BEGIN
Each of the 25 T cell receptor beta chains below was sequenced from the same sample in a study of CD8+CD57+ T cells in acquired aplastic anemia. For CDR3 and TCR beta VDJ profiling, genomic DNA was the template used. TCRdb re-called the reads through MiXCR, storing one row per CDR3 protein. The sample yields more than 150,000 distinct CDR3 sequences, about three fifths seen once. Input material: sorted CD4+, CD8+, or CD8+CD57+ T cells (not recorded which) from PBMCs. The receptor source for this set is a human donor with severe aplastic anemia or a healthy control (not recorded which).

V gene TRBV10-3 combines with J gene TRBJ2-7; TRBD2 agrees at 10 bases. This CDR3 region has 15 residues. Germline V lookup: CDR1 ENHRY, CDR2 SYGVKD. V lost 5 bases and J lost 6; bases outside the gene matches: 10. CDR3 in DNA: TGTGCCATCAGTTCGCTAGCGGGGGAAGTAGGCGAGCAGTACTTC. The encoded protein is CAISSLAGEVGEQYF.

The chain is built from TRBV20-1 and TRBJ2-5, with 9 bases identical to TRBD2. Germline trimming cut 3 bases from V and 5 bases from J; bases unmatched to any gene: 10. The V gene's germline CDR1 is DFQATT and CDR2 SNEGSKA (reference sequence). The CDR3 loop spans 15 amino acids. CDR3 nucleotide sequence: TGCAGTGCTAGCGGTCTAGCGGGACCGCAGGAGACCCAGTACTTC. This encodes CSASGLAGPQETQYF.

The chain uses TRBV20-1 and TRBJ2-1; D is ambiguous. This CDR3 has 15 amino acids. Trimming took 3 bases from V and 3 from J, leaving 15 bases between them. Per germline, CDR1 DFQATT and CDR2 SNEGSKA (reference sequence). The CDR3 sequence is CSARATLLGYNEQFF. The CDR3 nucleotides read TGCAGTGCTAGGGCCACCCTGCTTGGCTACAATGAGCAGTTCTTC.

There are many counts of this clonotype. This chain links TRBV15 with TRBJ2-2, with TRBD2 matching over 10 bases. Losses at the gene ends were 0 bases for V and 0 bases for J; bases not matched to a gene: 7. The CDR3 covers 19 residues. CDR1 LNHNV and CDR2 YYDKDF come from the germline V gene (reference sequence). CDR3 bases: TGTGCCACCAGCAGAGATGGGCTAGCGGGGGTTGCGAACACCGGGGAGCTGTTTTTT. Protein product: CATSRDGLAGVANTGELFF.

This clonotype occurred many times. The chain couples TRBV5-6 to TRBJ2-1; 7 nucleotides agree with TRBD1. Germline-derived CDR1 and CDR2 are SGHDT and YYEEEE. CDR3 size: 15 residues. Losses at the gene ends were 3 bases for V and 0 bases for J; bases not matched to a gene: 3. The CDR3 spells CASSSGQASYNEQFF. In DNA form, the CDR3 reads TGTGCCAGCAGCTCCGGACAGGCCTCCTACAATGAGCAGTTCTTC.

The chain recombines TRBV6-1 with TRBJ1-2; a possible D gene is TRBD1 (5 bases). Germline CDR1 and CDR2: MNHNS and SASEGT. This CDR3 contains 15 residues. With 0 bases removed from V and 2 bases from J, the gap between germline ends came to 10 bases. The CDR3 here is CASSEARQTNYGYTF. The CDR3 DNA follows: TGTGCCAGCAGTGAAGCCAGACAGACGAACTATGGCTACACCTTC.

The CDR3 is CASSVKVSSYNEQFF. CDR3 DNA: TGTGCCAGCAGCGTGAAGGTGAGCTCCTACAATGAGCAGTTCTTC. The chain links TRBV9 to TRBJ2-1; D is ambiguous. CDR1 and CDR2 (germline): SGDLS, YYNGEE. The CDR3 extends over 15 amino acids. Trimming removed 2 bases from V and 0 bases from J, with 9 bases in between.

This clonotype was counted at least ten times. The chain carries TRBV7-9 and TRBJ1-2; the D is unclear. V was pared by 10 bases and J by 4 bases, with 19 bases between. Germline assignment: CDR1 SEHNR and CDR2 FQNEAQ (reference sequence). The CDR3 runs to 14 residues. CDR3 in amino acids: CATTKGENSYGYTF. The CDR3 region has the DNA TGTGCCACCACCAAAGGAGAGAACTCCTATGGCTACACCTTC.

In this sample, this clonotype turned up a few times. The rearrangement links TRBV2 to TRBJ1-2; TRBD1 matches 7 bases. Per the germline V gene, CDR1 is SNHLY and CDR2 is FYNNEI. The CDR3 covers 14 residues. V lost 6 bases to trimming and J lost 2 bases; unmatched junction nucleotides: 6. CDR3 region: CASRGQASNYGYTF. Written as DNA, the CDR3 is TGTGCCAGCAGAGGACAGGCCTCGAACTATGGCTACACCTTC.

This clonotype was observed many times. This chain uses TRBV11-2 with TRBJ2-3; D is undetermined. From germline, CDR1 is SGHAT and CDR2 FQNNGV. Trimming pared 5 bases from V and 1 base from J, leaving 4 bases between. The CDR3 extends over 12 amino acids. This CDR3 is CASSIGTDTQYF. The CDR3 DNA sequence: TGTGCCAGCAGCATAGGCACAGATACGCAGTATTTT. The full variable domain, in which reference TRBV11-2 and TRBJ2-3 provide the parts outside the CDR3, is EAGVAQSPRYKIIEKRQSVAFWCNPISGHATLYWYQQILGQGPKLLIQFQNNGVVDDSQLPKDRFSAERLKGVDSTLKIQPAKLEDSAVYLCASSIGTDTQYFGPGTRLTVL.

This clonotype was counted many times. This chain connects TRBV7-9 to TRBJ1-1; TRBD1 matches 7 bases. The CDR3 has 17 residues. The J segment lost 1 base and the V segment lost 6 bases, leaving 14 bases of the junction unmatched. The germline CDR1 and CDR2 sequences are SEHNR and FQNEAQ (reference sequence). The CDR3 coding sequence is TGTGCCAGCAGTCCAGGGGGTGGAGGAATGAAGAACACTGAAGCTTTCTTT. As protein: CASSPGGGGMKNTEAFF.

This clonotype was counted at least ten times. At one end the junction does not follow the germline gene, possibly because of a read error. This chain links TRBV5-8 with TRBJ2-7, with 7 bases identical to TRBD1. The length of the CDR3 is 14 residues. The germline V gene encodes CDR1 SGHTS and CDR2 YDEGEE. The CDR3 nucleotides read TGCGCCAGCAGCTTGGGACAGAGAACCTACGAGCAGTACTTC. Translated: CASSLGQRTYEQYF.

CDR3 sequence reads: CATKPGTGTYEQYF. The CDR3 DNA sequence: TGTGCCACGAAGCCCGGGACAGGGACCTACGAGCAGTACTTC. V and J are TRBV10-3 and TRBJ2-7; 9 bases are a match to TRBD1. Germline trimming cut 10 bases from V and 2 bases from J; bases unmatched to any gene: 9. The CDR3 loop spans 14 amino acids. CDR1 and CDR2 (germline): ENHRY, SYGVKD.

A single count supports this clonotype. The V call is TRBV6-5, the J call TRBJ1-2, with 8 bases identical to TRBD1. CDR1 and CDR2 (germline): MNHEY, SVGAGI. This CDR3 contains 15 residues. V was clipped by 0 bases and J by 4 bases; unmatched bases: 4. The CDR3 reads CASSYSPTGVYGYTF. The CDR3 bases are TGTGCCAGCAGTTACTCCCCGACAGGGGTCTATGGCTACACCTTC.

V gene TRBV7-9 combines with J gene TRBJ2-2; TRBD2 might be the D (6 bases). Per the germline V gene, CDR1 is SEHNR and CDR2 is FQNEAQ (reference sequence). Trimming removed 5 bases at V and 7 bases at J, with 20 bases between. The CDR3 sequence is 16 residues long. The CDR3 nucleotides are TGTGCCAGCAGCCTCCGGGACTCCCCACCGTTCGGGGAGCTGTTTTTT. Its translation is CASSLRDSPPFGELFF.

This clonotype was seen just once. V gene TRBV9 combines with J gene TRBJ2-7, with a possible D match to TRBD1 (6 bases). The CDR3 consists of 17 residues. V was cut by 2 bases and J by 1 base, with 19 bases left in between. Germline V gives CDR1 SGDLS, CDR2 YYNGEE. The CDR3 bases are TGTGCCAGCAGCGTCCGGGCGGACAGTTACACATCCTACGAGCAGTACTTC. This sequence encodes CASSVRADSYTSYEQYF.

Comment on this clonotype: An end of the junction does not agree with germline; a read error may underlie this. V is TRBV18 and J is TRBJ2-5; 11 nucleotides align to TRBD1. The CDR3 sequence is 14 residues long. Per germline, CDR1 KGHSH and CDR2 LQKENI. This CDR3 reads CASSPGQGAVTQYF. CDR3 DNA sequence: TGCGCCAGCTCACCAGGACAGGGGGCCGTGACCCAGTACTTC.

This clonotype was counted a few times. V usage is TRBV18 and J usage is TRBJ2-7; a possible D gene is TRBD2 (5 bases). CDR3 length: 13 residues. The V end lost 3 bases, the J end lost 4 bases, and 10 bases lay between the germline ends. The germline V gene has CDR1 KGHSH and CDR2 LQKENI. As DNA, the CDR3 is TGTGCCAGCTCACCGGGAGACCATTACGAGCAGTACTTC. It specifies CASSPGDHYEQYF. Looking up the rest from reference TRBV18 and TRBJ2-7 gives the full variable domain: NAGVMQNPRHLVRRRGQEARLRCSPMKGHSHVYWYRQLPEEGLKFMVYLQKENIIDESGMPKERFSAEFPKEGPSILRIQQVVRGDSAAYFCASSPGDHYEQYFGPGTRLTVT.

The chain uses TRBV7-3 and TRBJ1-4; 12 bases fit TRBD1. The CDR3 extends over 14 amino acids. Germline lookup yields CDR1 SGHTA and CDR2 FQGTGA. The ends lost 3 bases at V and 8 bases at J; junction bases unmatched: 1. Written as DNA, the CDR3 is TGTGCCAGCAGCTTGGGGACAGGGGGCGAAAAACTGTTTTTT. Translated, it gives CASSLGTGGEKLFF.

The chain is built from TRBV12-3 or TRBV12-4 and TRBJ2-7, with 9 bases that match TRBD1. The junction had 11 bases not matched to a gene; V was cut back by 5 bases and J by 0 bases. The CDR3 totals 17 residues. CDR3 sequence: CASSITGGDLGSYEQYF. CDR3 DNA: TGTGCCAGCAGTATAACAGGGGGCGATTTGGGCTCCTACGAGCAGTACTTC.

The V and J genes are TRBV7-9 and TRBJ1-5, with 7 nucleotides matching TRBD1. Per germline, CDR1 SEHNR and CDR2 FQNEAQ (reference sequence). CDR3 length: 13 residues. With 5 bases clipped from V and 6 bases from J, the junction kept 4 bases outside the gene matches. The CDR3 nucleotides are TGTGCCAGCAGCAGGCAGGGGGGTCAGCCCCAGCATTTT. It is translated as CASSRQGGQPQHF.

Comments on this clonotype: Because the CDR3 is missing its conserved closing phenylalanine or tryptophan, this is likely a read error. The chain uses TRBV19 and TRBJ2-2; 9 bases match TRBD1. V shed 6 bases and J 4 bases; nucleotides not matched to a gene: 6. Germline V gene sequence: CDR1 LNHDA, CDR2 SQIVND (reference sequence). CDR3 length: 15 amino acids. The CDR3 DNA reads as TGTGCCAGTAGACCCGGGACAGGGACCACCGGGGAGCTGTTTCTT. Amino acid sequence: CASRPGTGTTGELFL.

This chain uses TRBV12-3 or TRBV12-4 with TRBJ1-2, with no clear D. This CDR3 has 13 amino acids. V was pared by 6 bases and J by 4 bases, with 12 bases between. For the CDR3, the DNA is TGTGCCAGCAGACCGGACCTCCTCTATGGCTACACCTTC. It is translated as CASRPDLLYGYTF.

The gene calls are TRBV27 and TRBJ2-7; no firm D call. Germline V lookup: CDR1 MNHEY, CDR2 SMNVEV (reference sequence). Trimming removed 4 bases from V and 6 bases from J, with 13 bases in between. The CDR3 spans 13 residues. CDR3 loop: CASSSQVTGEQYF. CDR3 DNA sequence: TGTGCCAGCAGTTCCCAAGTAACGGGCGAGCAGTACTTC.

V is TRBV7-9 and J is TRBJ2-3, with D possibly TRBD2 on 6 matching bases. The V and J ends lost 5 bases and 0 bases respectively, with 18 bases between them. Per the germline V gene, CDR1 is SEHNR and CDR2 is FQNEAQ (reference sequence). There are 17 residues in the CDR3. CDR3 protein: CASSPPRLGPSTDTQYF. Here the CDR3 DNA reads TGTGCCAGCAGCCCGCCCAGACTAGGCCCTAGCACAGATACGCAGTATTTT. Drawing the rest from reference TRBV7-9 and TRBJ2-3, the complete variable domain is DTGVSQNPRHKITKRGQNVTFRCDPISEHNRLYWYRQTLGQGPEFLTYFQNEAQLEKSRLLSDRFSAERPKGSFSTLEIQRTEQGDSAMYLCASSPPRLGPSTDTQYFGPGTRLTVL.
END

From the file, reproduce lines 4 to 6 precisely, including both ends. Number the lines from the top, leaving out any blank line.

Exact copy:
The chain uses TRBV20-1 and TRBJ2-1; D is ambiguous. This CDR3 has 15 amino acids. Trimming took 3 bases from V and 3 from J, leaving 15 bases between them. Per germline, CDR1 DFQATT and CDR2 SNEGSKA (reference sequence). The CDR3 sequence is CSARATLLGYNEQFF. The CDR3 nucleotides read TGCAGTGCTAGGGCCACCCTGCTTGGCTACAATGAGCAGTTCTTC.

There are many counts of this clonotype. This chain links TRBV15 with TRBJ2-2, with TRBD2 matching over 10 bases. Losses at the gene ends were 0 bases for V and 0 bases for J; bases not matched to a gene: 7. The CDR3 covers 19 residues. CDR1 LNHNV and CDR2 YYDKDF come from the germline V gene (reference sequence). CDR3 bases: TGTGCCACCAGCAGAGATGGGCTAGCGGGGGTTGCGAACACCGGGGAGCTGTTTTTT. Protein product: CATSRDGLAGVANTGELFF.

This clonotype occurred many times. The chain couples TRBV5-6 to TRBJ2-1; 7 nucleotides agree with TRBD1. Germline-derived CDR1 and CDR2 are SGHDT and YYEEEE. CDR3 size: 15 residues. Losses at the gene ends were 3 bases for V and 0 bases for J; bases not matched to a gene: 3. The CDR3 spells CASSSGQASYNEQFF. In DNA form, the CDR3 reads TGTGCCAGCAGCTCCGGACAGGCCTCCTACAATGAGCAGTTCTTC.